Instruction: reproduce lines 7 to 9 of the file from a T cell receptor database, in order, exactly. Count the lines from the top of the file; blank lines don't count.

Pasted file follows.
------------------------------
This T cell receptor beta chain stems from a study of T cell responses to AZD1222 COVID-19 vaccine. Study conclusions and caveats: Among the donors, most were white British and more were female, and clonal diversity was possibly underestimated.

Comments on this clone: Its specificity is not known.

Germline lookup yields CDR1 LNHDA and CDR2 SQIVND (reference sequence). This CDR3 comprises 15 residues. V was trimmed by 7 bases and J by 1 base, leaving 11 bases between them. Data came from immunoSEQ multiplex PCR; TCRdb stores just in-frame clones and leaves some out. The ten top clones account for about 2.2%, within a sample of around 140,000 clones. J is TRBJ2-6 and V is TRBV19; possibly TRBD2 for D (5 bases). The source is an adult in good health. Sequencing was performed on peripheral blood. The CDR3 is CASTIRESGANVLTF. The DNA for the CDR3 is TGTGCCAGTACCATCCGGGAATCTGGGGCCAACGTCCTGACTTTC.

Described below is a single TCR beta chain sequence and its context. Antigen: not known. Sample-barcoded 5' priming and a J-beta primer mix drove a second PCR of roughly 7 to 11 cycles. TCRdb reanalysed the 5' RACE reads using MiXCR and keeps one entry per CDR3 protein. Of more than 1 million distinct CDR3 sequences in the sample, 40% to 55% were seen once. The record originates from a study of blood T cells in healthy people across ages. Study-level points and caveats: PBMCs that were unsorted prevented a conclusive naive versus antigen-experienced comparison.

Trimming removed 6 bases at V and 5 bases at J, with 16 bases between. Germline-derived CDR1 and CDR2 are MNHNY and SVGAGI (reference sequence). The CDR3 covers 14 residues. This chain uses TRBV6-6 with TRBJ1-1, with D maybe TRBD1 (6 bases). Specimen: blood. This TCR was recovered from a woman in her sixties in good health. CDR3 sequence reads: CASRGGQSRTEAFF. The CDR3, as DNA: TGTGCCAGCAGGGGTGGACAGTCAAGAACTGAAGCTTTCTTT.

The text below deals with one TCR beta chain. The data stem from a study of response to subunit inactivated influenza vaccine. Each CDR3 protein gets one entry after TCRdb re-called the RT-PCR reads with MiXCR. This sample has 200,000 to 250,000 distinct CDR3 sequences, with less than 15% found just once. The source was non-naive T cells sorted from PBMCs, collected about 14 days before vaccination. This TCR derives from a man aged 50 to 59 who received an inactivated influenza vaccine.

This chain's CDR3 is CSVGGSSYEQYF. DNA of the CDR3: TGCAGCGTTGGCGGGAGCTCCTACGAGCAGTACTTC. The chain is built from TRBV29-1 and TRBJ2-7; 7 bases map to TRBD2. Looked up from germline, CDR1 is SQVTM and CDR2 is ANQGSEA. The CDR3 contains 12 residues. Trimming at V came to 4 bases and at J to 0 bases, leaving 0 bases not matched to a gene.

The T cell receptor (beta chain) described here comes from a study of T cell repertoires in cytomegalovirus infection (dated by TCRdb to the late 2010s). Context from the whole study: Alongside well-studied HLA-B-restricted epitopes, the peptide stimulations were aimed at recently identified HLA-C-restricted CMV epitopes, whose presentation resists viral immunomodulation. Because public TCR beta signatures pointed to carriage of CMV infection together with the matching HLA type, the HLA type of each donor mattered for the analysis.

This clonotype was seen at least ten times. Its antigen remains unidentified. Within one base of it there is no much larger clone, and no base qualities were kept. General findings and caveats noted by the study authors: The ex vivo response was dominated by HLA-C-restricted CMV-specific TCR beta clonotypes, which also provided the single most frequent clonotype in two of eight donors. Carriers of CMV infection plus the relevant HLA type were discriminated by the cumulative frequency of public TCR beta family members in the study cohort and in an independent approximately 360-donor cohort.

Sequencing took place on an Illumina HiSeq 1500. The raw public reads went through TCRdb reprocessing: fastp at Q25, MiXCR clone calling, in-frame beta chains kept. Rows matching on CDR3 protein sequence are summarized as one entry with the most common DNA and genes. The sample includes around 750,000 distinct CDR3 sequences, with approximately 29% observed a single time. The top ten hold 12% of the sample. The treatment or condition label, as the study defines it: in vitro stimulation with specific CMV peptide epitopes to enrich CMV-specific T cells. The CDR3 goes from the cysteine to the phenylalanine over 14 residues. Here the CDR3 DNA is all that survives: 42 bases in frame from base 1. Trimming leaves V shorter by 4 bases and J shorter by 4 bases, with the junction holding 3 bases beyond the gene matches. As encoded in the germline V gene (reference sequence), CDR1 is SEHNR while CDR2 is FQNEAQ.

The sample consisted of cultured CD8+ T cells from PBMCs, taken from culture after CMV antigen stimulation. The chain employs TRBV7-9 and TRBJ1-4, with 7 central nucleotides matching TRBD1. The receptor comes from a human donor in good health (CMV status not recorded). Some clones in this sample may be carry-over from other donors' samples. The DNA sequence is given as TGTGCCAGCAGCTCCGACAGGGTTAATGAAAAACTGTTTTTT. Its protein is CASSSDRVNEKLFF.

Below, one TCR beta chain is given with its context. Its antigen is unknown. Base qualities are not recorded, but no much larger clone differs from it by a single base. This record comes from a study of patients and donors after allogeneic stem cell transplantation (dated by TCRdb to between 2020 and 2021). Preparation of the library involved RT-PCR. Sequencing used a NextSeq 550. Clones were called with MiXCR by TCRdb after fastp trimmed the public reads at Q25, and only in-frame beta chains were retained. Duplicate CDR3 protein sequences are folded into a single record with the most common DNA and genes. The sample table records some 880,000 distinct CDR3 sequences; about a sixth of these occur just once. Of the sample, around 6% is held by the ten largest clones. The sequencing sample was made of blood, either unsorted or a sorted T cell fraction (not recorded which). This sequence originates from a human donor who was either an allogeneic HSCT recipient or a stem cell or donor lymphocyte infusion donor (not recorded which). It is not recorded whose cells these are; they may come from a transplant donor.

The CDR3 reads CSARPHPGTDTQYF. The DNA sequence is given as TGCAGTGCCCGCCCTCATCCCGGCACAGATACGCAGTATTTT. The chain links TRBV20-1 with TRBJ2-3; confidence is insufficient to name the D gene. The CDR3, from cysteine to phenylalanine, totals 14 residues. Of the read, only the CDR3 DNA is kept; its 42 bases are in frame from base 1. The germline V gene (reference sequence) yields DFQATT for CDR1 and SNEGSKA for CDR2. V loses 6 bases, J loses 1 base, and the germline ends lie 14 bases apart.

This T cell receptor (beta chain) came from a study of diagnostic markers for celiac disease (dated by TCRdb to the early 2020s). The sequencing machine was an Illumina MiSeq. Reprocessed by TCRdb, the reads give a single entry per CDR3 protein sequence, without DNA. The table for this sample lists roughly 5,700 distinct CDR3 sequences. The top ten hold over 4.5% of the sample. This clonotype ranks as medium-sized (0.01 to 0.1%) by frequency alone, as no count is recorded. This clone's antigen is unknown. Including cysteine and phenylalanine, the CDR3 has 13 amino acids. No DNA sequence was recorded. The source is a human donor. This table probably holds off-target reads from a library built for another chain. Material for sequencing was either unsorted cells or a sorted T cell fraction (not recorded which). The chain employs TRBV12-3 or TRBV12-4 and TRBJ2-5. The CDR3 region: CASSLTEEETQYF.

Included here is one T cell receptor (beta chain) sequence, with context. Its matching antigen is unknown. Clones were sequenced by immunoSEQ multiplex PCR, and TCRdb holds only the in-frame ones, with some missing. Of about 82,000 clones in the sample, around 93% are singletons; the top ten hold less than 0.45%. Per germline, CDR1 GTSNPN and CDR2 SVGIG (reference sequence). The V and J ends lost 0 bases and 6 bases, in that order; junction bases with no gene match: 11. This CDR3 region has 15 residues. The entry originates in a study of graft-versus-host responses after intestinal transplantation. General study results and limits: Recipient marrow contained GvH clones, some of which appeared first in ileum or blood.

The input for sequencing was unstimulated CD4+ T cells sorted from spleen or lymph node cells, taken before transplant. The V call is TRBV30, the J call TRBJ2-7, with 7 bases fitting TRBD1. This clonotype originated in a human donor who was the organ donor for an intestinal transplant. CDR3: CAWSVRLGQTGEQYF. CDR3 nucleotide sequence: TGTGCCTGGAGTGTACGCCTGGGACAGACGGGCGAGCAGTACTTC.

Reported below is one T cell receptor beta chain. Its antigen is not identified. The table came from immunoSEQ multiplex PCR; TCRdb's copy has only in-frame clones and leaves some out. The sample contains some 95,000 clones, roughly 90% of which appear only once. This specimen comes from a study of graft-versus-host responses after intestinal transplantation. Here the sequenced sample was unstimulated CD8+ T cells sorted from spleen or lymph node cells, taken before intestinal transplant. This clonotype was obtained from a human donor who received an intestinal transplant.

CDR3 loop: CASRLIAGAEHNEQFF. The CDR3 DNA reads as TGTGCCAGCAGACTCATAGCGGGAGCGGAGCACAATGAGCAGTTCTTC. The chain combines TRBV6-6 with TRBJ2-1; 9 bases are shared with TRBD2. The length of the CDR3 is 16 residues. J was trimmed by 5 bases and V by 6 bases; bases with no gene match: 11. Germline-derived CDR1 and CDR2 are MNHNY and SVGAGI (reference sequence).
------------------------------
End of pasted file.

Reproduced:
This chain's CDR3 is CSVGGSSYEQYF. DNA of the CDR3: TGCAGCGTTGGCGGGAGCTCCTACGAGCAGTACTTC. The chain is built from TRBV29-1 and TRBJ2-7; 7 bases map to TRBD2. Looked up from germline, CDR1 is SQVTM and CDR2 is ANQGSEA. The CDR3 contains 12 residues. Trimming at V came to 4 bases and at J to 0 bases, leaving 0 bases not matched to a gene.

The T cell receptor (beta chain) described here comes from a study of T cell repertoires in cytomegalovirus infection (dated by TCRdb to the late 2010s). Context from the whole study: Alongside well-studied HLA-B-restricted epitopes, the peptide stimulations were aimed at recently identified HLA-C-restricted CMV epitopes, whose presentation resists viral immunomodulation. Because public TCR beta signatures pointed to carriage of CMV infection together with the matching HLA type, the HLA type of each donor mattered for the analysis.

This clonotype was seen at least ten times. Its antigen remains unidentified. Within one base of it there is no much larger clone, and no base qualities were kept. General findings and caveats noted by the study authors: The ex vivo response was dominated by HLA-C-restricted CMV-specific TCR beta clonotypes, which also provided the single most frequent clonotype in two of eight donors. Carriers of CMV infection plus the relevant HLA type were discriminated by the cumulative frequency of public TCR beta family members in the study cohort and in an independent approximately 360-donor cohort.